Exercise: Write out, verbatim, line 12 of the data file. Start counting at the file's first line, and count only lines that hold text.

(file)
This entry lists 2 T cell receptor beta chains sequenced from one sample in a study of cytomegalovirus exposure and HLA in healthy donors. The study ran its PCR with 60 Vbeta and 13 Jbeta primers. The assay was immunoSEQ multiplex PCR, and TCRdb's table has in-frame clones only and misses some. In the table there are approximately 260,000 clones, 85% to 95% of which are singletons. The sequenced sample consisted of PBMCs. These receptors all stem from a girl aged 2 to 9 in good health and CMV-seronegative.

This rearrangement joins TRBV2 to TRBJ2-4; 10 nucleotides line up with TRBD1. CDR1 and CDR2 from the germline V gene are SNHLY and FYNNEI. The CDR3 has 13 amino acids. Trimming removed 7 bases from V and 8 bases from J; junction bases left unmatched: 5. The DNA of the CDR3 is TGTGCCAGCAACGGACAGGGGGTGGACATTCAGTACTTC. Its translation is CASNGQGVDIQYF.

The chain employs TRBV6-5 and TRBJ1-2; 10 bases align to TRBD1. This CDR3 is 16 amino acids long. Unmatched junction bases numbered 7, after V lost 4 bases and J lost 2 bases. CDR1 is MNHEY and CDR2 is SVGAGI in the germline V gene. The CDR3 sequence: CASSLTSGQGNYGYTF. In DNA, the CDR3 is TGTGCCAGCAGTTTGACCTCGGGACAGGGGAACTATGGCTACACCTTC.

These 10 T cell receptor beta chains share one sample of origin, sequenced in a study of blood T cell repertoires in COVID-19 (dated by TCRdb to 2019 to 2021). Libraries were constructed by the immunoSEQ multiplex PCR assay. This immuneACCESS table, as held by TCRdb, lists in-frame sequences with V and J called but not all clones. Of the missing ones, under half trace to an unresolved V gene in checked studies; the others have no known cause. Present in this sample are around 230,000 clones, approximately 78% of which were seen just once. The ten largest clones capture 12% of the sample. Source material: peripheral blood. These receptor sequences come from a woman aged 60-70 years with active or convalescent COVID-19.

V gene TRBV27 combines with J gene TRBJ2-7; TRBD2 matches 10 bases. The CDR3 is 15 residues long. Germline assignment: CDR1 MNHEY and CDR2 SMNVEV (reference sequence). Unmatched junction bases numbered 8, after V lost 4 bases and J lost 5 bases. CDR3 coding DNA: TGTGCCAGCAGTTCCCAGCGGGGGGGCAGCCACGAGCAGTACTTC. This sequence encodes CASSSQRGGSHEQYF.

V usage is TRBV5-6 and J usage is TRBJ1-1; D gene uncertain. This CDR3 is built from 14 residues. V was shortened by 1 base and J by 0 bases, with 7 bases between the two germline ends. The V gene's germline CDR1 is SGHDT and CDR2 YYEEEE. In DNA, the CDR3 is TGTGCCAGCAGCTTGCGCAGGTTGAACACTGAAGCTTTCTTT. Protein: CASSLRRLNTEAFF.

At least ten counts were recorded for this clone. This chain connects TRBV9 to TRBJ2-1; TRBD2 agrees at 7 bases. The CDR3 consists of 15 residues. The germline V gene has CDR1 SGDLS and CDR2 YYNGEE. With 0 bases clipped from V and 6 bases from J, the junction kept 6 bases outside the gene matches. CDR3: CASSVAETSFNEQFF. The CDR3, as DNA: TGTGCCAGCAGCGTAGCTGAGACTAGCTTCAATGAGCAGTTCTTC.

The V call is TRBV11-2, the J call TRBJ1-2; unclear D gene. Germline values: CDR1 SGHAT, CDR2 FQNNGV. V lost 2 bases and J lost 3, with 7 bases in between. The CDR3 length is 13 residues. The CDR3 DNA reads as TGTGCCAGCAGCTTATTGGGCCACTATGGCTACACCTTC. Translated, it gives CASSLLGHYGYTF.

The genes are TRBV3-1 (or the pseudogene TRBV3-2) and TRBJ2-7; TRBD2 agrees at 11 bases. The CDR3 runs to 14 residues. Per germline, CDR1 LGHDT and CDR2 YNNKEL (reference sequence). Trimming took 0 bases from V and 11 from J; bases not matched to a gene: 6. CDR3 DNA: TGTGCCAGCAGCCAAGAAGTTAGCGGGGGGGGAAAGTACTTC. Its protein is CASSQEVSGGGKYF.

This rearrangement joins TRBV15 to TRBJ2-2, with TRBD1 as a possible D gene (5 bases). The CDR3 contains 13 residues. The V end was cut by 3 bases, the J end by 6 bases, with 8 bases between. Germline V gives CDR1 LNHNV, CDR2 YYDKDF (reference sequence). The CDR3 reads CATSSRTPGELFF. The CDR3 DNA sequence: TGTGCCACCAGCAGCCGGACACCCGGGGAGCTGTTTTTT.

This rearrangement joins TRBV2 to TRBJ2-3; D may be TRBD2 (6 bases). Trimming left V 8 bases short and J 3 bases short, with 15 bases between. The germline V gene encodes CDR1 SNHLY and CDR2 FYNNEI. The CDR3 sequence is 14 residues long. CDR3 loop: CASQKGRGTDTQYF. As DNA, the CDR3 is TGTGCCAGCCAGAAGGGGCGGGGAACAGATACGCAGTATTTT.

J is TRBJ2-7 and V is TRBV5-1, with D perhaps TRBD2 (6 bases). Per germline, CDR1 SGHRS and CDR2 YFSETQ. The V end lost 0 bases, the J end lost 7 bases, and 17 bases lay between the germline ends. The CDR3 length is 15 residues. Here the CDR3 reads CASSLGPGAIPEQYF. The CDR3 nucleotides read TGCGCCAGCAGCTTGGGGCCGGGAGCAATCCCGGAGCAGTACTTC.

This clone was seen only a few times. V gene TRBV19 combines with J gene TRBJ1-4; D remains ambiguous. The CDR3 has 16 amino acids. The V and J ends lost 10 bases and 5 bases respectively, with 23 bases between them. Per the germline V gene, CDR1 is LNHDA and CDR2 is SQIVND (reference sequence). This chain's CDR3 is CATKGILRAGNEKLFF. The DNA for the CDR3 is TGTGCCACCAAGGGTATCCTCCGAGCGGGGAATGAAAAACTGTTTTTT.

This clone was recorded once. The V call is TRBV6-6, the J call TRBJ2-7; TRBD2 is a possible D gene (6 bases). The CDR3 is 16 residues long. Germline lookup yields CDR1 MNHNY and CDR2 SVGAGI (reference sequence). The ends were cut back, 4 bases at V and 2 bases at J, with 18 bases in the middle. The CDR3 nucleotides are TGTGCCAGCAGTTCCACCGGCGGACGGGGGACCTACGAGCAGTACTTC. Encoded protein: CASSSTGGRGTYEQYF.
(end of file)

J is TRBJ2-7 and V is TRBV5-1, with D perhaps TRBD2 (6 bases). Per germline, CDR1 SGHRS and CDR2 YFSETQ. The V end lost 0 bases, the J end lost 7 bases, and 17 bases lay between the germline ends. The CDR3 length is 15 residues. Here the CDR3 reads CASSLGPGAIPEQYF. The CDR3 nucleotides read TGCGCCAGCAGCTTGGGGCCGGGAGCAATCCCGGAGCAGTACTTC.